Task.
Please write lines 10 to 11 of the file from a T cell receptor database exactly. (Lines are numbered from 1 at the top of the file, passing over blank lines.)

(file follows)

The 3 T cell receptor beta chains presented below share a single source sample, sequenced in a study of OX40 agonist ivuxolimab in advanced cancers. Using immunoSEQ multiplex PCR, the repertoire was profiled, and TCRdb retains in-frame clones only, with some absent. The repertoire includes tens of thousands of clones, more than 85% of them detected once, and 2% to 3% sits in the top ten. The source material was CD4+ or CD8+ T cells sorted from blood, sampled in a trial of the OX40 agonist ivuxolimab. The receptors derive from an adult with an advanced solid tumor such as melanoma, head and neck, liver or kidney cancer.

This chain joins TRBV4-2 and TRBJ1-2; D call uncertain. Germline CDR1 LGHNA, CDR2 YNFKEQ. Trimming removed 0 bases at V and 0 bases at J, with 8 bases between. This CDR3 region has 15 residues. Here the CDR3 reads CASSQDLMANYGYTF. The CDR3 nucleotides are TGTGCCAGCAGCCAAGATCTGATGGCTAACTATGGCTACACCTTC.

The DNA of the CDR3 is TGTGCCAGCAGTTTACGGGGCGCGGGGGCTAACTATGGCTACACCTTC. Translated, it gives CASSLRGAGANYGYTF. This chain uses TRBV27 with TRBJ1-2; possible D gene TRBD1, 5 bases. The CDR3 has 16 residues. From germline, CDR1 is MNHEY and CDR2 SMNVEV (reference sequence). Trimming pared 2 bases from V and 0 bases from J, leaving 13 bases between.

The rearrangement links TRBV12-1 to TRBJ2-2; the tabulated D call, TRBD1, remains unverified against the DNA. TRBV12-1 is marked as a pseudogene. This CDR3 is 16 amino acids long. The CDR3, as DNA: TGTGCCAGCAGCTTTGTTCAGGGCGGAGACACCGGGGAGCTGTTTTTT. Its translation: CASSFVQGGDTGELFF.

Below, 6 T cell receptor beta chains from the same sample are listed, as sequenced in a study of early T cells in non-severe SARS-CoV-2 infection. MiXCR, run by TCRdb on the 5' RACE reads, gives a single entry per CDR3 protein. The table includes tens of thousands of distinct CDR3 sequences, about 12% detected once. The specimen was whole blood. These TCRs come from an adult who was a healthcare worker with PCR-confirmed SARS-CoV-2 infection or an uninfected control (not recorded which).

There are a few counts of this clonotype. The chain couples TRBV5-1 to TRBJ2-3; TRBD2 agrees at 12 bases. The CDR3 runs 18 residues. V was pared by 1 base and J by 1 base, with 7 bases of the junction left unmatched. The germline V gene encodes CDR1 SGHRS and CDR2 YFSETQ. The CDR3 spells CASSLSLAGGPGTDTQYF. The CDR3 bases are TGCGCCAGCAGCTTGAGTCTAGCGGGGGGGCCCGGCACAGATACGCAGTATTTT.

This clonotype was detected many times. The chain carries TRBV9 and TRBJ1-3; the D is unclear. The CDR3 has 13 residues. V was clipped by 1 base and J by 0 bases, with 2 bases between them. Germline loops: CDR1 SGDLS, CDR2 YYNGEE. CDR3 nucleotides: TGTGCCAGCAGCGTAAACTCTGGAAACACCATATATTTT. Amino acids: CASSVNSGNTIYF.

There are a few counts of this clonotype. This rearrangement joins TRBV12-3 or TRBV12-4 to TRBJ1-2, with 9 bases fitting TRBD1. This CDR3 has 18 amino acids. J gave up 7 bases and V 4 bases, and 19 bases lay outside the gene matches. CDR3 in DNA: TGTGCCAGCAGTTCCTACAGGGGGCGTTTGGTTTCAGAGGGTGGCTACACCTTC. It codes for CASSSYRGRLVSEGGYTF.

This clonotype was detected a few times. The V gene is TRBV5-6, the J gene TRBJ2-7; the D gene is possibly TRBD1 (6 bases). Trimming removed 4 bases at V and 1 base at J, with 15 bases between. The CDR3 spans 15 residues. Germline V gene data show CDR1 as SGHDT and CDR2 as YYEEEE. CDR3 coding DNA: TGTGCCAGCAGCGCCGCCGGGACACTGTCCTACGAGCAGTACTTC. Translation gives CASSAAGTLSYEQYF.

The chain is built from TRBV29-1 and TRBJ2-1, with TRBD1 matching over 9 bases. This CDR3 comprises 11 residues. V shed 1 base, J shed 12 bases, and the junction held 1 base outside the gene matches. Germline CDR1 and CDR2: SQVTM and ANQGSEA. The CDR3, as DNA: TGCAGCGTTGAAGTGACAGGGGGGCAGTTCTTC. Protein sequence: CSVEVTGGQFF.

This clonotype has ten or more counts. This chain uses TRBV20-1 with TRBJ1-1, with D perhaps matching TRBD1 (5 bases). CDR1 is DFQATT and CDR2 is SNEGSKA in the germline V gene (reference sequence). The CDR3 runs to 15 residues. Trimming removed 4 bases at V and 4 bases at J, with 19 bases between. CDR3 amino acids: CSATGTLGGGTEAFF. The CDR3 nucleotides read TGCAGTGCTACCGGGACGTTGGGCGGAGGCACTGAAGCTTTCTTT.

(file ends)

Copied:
The chain is built from TRBV29-1 and TRBJ2-1, with TRBD1 matching over 9 bases. This CDR3 comprises 11 residues. V shed 1 base, J shed 12 bases, and the junction held 1 base outside the gene matches. Germline CDR1 and CDR2: SQVTM and ANQGSEA. The CDR3, as DNA: TGCAGCGTTGAAGTGACAGGGGGGCAGTTCTTC. Protein sequence: CSVEVTGGQFF.

This clonotype has ten or more counts. This chain uses TRBV20-1 with TRBJ1-1, with D perhaps matching TRBD1 (5 bases). CDR1 is DFQATT and CDR2 is SNEGSKA in the germline V gene (reference sequence). The CDR3 runs to 15 residues. Trimming removed 4 bases at V and 4 bases at J, with 19 bases between. CDR3 amino acids: CSATGTLGGGTEAFF. The CDR3 nucleotides read TGCAGTGCTACCGGGACGTTGGGCGGAGGCACTGAAGCTTTCTTT.